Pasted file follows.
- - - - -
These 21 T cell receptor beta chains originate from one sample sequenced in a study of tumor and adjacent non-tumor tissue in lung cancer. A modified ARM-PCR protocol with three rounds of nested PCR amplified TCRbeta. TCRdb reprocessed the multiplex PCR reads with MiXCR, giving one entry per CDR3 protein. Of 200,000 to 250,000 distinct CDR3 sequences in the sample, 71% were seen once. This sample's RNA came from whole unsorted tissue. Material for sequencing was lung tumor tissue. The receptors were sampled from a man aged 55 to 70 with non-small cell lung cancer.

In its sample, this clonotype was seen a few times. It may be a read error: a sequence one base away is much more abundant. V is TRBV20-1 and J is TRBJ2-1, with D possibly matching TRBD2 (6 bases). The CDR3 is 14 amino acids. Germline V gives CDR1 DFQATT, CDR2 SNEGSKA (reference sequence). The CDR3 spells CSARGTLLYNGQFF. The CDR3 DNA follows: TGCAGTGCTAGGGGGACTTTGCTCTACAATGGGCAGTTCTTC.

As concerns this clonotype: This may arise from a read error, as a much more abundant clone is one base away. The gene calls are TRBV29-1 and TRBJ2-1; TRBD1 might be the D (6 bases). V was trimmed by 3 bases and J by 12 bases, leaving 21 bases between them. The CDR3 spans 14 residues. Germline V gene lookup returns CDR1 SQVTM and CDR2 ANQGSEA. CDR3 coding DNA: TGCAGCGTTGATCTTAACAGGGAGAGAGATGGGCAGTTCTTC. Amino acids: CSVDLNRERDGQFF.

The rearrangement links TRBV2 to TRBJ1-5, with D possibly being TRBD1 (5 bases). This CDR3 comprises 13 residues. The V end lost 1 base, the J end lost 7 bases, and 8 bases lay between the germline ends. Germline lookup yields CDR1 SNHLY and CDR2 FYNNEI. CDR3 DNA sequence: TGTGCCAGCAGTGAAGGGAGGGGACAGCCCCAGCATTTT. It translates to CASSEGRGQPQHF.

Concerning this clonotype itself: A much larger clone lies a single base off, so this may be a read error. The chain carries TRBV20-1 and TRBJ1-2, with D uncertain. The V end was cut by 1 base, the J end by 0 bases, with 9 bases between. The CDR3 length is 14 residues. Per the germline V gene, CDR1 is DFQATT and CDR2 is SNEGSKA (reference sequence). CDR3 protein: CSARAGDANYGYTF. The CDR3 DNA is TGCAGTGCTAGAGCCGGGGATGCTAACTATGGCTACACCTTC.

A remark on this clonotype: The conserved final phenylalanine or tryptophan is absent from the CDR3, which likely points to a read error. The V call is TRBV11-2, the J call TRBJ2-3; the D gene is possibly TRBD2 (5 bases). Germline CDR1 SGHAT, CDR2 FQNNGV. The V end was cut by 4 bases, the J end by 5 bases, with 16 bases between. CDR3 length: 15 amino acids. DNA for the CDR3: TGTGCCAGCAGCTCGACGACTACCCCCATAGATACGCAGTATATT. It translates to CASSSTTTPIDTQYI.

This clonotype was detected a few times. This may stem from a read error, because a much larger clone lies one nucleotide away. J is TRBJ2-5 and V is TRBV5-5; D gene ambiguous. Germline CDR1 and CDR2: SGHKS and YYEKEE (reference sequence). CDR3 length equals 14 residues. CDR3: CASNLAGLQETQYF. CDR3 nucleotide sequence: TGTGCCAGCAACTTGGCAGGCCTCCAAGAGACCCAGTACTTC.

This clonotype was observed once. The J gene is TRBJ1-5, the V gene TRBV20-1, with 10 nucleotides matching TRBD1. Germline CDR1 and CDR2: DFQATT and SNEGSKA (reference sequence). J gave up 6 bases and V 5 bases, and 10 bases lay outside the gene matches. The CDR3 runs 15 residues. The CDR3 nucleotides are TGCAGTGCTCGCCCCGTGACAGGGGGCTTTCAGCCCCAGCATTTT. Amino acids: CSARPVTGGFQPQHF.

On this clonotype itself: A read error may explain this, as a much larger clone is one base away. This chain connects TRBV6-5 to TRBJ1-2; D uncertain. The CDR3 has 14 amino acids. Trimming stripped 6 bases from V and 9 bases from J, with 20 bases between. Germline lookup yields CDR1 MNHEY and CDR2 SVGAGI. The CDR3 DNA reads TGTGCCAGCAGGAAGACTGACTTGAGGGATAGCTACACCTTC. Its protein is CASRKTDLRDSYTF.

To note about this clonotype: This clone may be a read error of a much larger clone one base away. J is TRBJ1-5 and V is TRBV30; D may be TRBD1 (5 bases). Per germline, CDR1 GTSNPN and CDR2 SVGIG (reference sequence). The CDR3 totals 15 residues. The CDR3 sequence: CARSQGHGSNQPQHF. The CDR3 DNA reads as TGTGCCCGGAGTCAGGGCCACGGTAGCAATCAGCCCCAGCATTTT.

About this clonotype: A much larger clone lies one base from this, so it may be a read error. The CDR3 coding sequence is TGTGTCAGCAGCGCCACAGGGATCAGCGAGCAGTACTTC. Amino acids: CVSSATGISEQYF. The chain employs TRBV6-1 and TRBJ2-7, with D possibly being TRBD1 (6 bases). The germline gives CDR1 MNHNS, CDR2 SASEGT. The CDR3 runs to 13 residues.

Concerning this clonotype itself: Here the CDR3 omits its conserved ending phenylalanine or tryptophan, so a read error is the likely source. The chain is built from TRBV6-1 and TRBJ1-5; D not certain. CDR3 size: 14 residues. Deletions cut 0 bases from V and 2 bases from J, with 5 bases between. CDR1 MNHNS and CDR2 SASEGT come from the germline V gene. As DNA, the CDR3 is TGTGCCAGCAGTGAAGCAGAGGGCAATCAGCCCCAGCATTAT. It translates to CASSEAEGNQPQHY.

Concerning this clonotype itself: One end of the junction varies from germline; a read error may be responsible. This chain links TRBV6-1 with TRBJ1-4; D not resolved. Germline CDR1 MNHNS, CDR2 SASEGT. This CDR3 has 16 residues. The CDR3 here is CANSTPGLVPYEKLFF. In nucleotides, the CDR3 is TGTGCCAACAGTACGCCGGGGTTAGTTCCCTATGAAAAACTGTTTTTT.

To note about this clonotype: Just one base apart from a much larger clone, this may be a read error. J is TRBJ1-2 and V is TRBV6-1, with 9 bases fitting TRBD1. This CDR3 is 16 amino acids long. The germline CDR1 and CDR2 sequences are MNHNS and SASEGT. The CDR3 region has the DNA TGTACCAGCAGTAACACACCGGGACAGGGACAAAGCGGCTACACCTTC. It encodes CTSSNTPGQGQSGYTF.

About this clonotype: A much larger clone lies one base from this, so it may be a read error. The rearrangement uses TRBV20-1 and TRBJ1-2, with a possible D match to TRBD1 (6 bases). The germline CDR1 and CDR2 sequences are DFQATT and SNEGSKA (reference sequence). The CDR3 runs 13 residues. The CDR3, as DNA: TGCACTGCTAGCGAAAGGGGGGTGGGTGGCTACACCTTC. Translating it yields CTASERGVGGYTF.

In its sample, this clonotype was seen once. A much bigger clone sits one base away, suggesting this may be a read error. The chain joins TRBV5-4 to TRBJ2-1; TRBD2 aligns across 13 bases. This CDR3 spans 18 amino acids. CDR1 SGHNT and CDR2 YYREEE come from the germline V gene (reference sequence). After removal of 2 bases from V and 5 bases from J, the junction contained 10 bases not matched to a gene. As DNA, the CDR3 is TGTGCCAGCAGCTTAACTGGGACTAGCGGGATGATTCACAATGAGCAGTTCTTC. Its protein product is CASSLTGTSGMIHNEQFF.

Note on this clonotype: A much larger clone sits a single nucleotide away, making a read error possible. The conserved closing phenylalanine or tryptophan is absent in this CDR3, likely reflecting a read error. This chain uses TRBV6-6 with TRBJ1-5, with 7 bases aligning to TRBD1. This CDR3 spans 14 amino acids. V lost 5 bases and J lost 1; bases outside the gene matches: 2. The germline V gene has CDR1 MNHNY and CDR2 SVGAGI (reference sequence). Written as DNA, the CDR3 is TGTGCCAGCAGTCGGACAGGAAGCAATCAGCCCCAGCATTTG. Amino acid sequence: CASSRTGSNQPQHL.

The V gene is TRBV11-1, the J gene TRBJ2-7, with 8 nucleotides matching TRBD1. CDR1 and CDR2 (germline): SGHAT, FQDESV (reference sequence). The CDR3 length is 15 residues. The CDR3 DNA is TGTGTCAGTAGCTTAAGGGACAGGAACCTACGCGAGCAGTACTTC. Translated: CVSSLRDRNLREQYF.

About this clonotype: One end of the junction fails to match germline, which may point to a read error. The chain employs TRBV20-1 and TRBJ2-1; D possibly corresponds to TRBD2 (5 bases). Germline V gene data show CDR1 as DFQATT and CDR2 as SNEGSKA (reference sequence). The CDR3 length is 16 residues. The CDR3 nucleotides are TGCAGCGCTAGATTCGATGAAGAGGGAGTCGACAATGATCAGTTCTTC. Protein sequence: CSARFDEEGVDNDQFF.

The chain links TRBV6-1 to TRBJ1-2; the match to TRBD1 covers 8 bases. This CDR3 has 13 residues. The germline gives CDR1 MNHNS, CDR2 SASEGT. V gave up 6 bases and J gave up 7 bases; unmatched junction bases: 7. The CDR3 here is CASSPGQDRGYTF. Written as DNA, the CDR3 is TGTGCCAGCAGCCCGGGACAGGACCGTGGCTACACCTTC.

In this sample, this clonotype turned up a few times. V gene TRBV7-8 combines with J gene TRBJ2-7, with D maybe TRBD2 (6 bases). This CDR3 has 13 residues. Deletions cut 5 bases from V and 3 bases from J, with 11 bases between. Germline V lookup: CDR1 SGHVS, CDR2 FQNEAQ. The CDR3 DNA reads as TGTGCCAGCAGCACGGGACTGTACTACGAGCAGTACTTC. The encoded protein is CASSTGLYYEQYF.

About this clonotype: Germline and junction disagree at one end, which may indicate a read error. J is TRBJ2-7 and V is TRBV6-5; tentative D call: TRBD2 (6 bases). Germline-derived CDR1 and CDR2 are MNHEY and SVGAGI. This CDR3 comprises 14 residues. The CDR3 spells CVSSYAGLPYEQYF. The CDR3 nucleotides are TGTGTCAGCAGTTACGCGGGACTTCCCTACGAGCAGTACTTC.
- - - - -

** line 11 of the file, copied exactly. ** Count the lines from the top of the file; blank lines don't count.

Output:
About this clonotype: A much larger clone lies one base from this, so it may be a read error. The CDR3 coding sequence is TGTGTCAGCAGCGCCACAGGGATCAGCGAGCAGTACTTC. Amino acids: CVSSATGISEQYF. The chain employs TRBV6-1 and TRBJ2-7, with D possibly being TRBD1 (6 bases). The germline gives CDR1 MNHNS, CDR2 SASEGT. The CDR3 runs to 13 residues.